Bangladeshi Prime Minister, Sheikh Hasina has rejected demands by Islamists for a new anti-blasphemy law to punish those who offend Islam. The premier views that the existing laws are enough to penalize those who insult religion. The rejection comes days after scores of supporters of an Islamist organization held a rally in Dhaka against culprits involved in blasphemy. Hasina was of the view that since Bangladesh is a secular democracy everyone has the right to practice their religion.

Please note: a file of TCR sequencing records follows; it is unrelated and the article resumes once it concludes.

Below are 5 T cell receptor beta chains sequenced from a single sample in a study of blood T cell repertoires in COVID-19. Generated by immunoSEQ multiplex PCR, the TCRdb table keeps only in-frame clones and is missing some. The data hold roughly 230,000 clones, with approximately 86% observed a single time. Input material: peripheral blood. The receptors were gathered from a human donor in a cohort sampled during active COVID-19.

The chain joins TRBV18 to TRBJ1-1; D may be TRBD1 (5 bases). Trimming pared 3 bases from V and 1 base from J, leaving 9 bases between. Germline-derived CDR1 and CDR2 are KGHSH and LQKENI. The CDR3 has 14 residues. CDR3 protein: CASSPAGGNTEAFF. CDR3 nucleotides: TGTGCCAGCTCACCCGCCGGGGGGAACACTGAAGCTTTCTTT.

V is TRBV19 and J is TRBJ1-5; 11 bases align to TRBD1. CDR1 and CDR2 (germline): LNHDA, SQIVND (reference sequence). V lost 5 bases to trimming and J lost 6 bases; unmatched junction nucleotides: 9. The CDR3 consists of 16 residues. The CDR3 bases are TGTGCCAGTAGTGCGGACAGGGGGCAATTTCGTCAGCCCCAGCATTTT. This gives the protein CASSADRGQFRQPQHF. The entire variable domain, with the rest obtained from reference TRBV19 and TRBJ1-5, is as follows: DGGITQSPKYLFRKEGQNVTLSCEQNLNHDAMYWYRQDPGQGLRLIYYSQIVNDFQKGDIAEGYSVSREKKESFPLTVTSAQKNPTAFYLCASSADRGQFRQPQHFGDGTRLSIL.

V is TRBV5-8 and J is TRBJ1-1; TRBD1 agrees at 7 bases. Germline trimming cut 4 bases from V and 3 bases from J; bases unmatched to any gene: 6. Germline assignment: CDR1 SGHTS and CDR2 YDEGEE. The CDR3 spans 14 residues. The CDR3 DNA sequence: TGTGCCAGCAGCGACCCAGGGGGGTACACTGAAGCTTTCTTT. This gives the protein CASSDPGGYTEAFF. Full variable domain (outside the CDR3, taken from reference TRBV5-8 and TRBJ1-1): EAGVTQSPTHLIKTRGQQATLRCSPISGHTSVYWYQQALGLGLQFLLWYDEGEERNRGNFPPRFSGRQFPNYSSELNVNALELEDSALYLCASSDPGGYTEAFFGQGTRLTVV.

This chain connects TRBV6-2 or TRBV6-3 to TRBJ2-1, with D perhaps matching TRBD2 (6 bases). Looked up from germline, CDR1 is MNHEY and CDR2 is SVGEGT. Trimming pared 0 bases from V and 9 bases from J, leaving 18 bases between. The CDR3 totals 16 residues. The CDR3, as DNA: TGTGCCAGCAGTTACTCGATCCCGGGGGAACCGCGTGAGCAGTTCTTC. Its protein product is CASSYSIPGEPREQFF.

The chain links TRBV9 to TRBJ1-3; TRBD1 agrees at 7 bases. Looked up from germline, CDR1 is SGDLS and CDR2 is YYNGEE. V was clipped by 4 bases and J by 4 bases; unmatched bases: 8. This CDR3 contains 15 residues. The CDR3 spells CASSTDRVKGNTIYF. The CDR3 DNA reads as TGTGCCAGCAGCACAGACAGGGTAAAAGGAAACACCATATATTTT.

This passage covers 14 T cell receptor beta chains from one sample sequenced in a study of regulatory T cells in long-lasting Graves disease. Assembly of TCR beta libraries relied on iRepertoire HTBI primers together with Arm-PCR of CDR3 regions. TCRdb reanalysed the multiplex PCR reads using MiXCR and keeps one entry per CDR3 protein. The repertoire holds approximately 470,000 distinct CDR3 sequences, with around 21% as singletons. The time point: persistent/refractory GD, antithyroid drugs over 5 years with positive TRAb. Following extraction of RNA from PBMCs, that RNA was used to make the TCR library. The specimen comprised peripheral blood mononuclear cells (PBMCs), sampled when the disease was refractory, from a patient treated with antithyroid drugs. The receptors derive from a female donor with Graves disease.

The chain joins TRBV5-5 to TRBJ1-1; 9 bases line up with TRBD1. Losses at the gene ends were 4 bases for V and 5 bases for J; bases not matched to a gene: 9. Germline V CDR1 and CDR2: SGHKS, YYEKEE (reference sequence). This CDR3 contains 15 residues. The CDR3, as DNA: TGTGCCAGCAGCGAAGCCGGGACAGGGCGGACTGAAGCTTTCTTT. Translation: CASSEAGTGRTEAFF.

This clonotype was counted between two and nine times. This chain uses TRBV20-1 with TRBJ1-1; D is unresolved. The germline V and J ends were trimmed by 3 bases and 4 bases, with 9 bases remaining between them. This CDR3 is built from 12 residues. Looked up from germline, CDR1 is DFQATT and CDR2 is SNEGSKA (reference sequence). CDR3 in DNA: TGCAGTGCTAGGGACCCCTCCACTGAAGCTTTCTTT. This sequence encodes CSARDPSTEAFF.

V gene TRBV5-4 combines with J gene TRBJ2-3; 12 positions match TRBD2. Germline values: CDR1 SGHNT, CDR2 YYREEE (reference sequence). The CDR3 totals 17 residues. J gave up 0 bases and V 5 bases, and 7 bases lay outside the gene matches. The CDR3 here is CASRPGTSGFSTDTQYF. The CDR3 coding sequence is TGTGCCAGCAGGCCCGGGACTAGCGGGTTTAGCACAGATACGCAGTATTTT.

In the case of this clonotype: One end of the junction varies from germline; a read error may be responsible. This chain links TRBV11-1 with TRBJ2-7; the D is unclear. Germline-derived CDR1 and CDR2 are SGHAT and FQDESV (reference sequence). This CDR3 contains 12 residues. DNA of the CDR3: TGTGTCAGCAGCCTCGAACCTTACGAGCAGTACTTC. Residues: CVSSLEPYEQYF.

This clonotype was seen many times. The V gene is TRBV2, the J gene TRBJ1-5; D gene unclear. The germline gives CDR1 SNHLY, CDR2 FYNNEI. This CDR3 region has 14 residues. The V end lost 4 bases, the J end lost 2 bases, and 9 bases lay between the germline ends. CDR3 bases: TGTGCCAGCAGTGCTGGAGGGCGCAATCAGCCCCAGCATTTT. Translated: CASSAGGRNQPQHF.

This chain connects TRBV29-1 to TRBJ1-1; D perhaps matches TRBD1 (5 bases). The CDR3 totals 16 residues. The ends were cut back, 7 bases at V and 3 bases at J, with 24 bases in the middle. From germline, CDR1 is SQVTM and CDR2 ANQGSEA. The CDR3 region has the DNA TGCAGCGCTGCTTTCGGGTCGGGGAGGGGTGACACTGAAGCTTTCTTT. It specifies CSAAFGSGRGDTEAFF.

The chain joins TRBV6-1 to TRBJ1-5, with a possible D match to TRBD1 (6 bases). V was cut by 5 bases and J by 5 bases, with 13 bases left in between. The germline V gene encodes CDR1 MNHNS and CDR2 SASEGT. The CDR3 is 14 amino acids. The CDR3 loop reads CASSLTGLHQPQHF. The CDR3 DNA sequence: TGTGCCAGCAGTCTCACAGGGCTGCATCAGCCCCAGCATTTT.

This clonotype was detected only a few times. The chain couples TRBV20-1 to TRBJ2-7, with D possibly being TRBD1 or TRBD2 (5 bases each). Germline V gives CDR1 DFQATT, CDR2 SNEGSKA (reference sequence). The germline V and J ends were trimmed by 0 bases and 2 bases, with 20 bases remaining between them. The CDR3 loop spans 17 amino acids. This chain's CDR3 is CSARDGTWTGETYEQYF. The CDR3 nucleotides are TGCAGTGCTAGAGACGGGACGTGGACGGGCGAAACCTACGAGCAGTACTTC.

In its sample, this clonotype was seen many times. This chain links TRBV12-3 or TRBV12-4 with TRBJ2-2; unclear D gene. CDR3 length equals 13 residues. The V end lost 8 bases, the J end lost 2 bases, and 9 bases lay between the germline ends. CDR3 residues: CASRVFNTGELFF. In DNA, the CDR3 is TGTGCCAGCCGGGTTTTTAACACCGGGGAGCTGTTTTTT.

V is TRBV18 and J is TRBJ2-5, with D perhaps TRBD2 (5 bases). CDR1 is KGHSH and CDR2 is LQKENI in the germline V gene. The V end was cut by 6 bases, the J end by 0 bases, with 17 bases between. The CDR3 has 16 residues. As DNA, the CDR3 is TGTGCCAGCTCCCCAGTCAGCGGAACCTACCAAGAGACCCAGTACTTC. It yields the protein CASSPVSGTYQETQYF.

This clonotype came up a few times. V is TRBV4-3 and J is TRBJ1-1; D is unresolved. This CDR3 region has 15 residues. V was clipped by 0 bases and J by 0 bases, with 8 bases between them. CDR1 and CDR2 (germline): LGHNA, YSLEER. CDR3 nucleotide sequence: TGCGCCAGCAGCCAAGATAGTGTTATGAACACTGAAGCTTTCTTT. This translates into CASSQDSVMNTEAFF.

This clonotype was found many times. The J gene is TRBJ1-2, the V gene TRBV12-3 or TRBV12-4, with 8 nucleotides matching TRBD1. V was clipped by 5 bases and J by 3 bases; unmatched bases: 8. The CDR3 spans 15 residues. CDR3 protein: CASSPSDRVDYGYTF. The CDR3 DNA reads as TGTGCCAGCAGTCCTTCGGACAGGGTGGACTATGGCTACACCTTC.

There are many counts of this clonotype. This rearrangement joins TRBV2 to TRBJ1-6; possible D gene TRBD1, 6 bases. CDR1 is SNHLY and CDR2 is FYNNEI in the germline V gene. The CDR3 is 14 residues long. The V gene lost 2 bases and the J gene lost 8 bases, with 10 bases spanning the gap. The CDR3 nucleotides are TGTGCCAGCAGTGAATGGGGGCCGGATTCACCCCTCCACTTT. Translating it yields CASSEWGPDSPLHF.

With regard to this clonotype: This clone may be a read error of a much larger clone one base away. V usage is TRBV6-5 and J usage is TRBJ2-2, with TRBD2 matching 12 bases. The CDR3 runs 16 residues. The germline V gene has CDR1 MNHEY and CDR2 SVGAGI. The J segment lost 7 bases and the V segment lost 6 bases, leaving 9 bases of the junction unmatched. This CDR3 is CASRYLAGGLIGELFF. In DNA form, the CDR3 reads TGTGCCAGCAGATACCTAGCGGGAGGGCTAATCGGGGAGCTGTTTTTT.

In response to this refusal, the Islamist faction has given the government a three-week window to accept their demands. The recent uproar of the blasphemy law is linked with the proceedings of the war crimes tribunal. A group of bloggers recently held a sit-in at Shahbagh Square, Dhaka, demanding the death penalty for those involved in war crimes during 1971 and demanded the ban on Jamaat-e-Islami, the largest Islamic party in Bangladesh, which opposed Bangladesh’s independence in 1971. It was this protest that ascended tensions as the members of the Islamist party termed the bloggers nonbelievers. The Prime Minister said that the government would look into the matter and take action on demands that seem reasonable. Moreover, Hasina defended the government’s decision to arrest four bloggers on suspicion of damaging religious emotions.